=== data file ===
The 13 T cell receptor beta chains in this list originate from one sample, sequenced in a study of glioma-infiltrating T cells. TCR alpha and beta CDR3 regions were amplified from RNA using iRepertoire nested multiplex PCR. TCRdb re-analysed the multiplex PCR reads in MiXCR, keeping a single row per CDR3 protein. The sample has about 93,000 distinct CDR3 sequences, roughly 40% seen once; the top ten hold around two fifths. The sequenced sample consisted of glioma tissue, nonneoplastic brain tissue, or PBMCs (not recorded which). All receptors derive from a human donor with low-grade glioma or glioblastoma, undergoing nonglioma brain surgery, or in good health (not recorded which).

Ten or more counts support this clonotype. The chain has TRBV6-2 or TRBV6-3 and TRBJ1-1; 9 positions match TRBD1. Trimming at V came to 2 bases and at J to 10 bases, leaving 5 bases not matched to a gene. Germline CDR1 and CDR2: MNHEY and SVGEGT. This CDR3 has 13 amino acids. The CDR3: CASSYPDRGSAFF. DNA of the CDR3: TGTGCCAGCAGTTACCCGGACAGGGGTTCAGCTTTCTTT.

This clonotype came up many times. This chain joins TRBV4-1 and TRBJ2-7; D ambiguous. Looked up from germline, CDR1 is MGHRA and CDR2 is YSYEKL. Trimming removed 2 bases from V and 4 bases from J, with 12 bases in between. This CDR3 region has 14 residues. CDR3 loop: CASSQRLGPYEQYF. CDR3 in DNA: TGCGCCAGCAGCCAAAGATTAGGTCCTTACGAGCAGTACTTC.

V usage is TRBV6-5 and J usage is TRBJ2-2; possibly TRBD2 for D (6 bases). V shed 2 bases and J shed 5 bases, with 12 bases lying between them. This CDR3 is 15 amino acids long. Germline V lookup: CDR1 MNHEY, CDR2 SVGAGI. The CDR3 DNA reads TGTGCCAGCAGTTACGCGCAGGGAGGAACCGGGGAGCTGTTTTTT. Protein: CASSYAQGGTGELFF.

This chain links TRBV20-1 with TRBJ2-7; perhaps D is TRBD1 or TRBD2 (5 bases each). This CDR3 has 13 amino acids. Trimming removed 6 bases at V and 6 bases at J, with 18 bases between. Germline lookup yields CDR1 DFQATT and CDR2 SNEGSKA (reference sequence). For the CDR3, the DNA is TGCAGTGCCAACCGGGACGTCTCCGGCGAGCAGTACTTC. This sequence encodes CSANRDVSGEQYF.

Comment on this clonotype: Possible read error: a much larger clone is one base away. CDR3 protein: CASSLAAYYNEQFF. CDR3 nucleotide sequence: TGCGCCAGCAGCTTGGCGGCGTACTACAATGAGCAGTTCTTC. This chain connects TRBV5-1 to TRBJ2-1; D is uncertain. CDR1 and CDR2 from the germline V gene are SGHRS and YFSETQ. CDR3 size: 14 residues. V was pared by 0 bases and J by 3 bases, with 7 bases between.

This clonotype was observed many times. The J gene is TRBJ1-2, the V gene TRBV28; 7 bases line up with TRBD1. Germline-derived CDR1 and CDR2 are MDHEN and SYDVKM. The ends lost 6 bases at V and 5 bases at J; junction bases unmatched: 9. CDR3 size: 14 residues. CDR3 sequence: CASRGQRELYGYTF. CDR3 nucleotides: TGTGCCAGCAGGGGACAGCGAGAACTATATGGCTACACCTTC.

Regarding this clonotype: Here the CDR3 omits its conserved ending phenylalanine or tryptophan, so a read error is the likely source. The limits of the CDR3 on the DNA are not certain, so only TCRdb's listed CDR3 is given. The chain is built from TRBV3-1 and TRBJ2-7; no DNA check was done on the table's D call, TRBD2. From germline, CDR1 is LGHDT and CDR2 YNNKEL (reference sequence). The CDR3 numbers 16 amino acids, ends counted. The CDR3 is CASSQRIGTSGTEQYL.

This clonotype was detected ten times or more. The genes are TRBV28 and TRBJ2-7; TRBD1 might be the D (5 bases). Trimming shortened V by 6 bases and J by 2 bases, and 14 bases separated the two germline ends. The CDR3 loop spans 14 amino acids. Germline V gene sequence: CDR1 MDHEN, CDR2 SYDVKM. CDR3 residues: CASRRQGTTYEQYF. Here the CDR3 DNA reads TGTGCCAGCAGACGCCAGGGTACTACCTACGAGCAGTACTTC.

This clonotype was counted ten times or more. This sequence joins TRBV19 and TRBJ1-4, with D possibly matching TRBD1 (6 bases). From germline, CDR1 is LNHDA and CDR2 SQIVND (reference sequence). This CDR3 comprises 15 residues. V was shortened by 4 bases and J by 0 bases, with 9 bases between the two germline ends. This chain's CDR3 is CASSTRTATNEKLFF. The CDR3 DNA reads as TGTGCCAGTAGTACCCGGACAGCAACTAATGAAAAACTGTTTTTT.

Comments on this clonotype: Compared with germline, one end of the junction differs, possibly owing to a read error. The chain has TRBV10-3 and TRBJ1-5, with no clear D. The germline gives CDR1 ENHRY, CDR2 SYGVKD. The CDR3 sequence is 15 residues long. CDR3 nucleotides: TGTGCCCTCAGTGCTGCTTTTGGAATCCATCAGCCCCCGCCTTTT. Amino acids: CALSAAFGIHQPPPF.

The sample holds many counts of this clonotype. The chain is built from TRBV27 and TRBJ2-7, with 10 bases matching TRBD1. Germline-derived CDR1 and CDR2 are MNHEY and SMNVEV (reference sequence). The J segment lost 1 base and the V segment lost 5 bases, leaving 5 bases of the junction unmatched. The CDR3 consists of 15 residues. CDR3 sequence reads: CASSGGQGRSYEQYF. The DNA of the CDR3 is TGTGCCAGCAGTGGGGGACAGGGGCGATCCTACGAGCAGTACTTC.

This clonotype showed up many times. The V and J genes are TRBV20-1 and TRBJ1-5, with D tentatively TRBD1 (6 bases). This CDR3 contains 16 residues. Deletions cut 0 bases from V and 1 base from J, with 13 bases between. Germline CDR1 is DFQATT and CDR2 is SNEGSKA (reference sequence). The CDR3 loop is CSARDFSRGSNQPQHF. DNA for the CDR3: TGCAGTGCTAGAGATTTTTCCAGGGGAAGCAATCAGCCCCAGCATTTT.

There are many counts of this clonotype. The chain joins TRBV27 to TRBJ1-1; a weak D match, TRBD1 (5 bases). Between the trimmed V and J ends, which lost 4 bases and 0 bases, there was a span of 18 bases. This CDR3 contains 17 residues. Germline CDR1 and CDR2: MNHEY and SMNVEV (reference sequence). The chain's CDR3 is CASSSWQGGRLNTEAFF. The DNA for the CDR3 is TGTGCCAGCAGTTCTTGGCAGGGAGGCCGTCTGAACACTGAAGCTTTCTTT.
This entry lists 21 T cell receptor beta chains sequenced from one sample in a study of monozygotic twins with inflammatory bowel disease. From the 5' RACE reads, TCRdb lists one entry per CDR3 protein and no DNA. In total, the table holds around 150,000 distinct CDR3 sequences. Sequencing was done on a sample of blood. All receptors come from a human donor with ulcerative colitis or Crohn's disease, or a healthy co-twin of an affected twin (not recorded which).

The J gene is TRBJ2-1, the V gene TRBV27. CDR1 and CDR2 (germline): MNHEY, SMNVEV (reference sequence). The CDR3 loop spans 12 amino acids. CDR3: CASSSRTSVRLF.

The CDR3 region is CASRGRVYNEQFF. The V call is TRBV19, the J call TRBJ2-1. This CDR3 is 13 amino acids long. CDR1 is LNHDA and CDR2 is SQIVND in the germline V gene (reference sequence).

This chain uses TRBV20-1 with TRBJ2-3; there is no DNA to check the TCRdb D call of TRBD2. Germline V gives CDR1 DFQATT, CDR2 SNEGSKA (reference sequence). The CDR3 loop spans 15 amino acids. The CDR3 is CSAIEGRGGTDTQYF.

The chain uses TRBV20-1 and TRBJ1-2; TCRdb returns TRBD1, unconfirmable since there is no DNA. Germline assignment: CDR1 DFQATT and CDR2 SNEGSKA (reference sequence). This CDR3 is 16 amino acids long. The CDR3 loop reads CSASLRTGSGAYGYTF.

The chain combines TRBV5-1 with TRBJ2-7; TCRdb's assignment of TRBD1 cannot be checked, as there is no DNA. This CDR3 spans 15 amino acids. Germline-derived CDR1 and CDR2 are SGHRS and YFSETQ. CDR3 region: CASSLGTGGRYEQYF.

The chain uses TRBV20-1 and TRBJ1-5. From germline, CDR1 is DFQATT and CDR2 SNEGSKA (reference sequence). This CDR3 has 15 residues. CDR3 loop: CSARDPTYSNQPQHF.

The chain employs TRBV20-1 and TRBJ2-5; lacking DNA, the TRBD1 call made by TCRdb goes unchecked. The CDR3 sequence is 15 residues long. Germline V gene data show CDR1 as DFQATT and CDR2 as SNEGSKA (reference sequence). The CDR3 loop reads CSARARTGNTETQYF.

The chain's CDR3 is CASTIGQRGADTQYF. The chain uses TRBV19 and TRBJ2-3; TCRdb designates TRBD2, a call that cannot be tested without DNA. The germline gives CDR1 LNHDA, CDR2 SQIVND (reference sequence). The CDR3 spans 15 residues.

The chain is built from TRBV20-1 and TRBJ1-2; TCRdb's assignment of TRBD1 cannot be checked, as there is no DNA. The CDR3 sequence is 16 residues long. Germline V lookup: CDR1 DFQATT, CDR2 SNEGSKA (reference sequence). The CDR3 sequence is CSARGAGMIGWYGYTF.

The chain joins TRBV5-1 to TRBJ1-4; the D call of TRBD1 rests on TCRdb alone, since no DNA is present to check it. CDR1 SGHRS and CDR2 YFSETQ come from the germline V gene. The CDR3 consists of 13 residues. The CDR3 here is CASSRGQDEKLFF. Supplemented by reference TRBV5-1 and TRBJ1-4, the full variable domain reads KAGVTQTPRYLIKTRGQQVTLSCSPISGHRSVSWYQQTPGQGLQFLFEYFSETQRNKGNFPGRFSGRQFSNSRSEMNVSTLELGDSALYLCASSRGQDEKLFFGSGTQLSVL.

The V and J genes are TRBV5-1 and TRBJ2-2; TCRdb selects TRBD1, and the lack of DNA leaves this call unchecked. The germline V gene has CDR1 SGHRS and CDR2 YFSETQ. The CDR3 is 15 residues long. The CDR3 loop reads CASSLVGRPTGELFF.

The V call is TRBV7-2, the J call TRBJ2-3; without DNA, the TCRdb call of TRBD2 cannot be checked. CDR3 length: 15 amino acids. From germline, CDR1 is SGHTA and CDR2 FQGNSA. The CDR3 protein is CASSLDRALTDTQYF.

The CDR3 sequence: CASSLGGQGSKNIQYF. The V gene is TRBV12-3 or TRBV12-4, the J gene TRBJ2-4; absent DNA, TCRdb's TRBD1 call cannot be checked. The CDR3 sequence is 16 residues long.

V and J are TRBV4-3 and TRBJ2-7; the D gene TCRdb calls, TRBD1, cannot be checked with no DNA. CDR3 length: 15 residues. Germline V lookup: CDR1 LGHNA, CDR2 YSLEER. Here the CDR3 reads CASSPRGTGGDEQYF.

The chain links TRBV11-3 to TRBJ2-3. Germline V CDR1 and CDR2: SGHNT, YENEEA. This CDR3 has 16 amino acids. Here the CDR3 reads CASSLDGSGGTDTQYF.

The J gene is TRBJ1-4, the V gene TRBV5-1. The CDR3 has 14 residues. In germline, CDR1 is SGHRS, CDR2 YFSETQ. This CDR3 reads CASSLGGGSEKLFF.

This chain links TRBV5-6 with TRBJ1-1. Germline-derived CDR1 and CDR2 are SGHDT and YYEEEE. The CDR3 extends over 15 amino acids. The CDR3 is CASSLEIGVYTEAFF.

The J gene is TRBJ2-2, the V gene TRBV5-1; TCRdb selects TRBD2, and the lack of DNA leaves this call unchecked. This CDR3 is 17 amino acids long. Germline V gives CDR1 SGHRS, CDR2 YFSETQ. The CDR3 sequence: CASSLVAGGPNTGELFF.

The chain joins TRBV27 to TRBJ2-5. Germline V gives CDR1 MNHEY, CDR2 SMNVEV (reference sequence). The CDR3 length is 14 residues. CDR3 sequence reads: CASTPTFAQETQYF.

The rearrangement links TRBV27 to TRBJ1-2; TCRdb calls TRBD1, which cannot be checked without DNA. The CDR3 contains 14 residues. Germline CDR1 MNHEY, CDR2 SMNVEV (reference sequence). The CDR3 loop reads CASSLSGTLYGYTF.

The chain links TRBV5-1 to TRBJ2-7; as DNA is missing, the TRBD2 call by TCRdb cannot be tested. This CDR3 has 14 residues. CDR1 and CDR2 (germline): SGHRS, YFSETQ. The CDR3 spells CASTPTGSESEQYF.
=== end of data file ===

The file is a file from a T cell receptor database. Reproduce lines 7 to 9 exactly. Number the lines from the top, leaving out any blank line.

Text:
This clonotype was observed many times. The J gene is TRBJ1-2, the V gene TRBV28; 7 bases line up with TRBD1. Germline-derived CDR1 and CDR2 are MDHEN and SYDVKM. The ends lost 6 bases at V and 5 bases at J; junction bases unmatched: 9. CDR3 size: 14 residues. CDR3 sequence: CASRGQRELYGYTF. CDR3 nucleotides: TGTGCCAGCAGGGGACAGCGAGAACTATATGGCTACACCTTC.

Regarding this clonotype: Here the CDR3 omits its conserved ending phenylalanine or tryptophan, so a read error is the likely source. The limits of the CDR3 on the DNA are not certain, so only TCRdb's listed CDR3 is given. The chain is built from TRBV3-1 and TRBJ2-7; no DNA check was done on the table's D call, TRBD2. From germline, CDR1 is LGHDT and CDR2 YNNKEL (reference sequence). The CDR3 numbers 16 amino acids, ends counted. The CDR3 is CASSQRIGTSGTEQYL.

This clonotype was detected ten times or more. The genes are TRBV28 and TRBJ2-7; TRBD1 might be the D (5 bases). Trimming shortened V by 6 bases and J by 2 bases, and 14 bases separated the two germline ends. The CDR3 loop spans 14 amino acids. Germline V gene sequence: CDR1 MDHEN, CDR2 SYDVKM. CDR3 residues: CASRRQGTTYEQYF. Here the CDR3 DNA reads TGTGCCAGCAGACGCCAGGGTACTACCTACGAGCAGTACTTC.